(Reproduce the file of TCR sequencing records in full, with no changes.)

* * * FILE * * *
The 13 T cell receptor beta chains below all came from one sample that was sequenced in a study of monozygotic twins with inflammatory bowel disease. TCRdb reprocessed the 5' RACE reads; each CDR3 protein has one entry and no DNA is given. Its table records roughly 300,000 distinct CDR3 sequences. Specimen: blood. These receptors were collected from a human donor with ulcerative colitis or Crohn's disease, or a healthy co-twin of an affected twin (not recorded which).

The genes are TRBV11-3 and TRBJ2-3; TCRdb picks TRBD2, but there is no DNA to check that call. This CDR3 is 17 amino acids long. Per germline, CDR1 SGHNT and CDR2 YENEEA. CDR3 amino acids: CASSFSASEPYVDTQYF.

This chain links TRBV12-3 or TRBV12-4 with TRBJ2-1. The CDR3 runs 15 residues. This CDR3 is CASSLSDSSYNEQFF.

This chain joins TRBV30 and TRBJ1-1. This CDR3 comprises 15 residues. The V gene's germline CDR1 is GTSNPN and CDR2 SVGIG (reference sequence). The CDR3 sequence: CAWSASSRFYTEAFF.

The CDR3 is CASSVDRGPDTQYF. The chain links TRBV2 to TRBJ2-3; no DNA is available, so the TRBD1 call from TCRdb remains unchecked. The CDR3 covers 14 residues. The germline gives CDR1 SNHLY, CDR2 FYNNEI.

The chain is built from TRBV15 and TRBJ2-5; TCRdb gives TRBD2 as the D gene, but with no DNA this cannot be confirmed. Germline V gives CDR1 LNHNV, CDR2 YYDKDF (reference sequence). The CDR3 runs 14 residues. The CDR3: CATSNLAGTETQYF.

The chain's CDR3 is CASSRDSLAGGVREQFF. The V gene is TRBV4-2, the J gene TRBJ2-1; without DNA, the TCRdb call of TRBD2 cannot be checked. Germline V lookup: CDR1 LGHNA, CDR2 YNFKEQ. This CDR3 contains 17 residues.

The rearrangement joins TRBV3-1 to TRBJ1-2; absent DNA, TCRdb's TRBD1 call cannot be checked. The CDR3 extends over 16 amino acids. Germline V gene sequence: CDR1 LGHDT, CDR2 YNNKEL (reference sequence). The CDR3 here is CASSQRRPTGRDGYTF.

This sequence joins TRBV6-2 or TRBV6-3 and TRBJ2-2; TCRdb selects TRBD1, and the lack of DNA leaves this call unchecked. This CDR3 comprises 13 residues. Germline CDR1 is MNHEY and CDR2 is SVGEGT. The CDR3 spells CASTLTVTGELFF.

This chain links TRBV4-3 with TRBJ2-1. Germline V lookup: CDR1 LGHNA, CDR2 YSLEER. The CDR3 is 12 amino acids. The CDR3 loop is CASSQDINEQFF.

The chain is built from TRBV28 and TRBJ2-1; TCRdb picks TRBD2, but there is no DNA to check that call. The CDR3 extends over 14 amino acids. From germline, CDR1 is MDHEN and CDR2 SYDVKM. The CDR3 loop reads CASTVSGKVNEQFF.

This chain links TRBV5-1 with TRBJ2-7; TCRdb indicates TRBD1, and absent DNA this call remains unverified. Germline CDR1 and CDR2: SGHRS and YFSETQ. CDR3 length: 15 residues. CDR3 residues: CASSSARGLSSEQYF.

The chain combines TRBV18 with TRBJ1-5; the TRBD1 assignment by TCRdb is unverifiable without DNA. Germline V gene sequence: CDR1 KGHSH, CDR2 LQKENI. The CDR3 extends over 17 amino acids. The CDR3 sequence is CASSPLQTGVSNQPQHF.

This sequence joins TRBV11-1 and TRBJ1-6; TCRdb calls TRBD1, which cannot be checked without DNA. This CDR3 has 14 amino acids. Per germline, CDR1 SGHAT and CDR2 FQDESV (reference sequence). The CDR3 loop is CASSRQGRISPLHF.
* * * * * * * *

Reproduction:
The 13 T cell receptor beta chains below all came from one sample that was sequenced in a study of monozygotic twins with inflammatory bowel disease. TCRdb reprocessed the 5' RACE reads; each CDR3 protein has one entry and no DNA is given. Its table records roughly 300,000 distinct CDR3 sequences. Specimen: blood. These receptors were collected from a human donor with ulcerative colitis or Crohn's disease, or a healthy co-twin of an affected twin (not recorded which).

The genes are TRBV11-3 and TRBJ2-3; TCRdb picks TRBD2, but there is no DNA to check that call. This CDR3 is 17 amino acids long. Per germline, CDR1 SGHNT and CDR2 YENEEA. CDR3 amino acids: CASSFSASEPYVDTQYF.

This chain links TRBV12-3 or TRBV12-4 with TRBJ2-1. The CDR3 runs 15 residues. This CDR3 is CASSLSDSSYNEQFF.

This chain joins TRBV30 and TRBJ1-1. This CDR3 comprises 15 residues. The V gene's germline CDR1 is GTSNPN and CDR2 SVGIG (reference sequence). The CDR3 sequence: CAWSASSRFYTEAFF.

The CDR3 is CASSVDRGPDTQYF. The chain links TRBV2 to TRBJ2-3; no DNA is available, so the TRBD1 call from TCRdb remains unchecked. The CDR3 covers 14 residues. The germline gives CDR1 SNHLY, CDR2 FYNNEI.

The chain is built from TRBV15 and TRBJ2-5; TCRdb gives TRBD2 as the D gene, but with no DNA this cannot be confirmed. Germline V gives CDR1 LNHNV, CDR2 YYDKDF (reference sequence). The CDR3 runs 14 residues. The CDR3: CATSNLAGTETQYF.

The chain's CDR3 is CASSRDSLAGGVREQFF. The V gene is TRBV4-2, the J gene TRBJ2-1; without DNA, the TCRdb call of TRBD2 cannot be checked. Germline V lookup: CDR1 LGHNA, CDR2 YNFKEQ. This CDR3 contains 17 residues.

The rearrangement joins TRBV3-1 to TRBJ1-2; absent DNA, TCRdb's TRBD1 call cannot be checked. The CDR3 extends over 16 amino acids. Germline V gene sequence: CDR1 LGHDT, CDR2 YNNKEL (reference sequence). The CDR3 here is CASSQRRPTGRDGYTF.

This sequence joins TRBV6-2 or TRBV6-3 and TRBJ2-2; TCRdb selects TRBD1, and the lack of DNA leaves this call unchecked. This CDR3 comprises 13 residues. Germline CDR1 is MNHEY and CDR2 is SVGEGT. The CDR3 spells CASTLTVTGELFF.

This chain links TRBV4-3 with TRBJ2-1. Germline V lookup: CDR1 LGHNA, CDR2 YSLEER. The CDR3 is 12 amino acids. The CDR3 loop is CASSQDINEQFF.

The chain is built from TRBV28 and TRBJ2-1; TCRdb picks TRBD2, but there is no DNA to check that call. The CDR3 extends over 14 amino acids. From germline, CDR1 is MDHEN and CDR2 SYDVKM. The CDR3 loop reads CASTVSGKVNEQFF.

This chain links TRBV5-1 with TRBJ2-7; TCRdb indicates TRBD1, and absent DNA this call remains unverified. Germline CDR1 and CDR2: SGHRS and YFSETQ. CDR3 length: 15 residues. CDR3 residues: CASSSARGLSSEQYF.

The chain combines TRBV18 with TRBJ1-5; the TRBD1 assignment by TCRdb is unverifiable without DNA. Germline V gene sequence: CDR1 KGHSH, CDR2 LQKENI. The CDR3 extends over 17 amino acids. The CDR3 sequence is CASSPLQTGVSNQPQHF.

This sequence joins TRBV11-1 and TRBJ1-6; TCRdb calls TRBD1, which cannot be checked without DNA. This CDR3 has 14 amino acids. Per germline, CDR1 SGHAT and CDR2 FQDESV (reference sequence). The CDR3 loop is CASSRQGRISPLHF.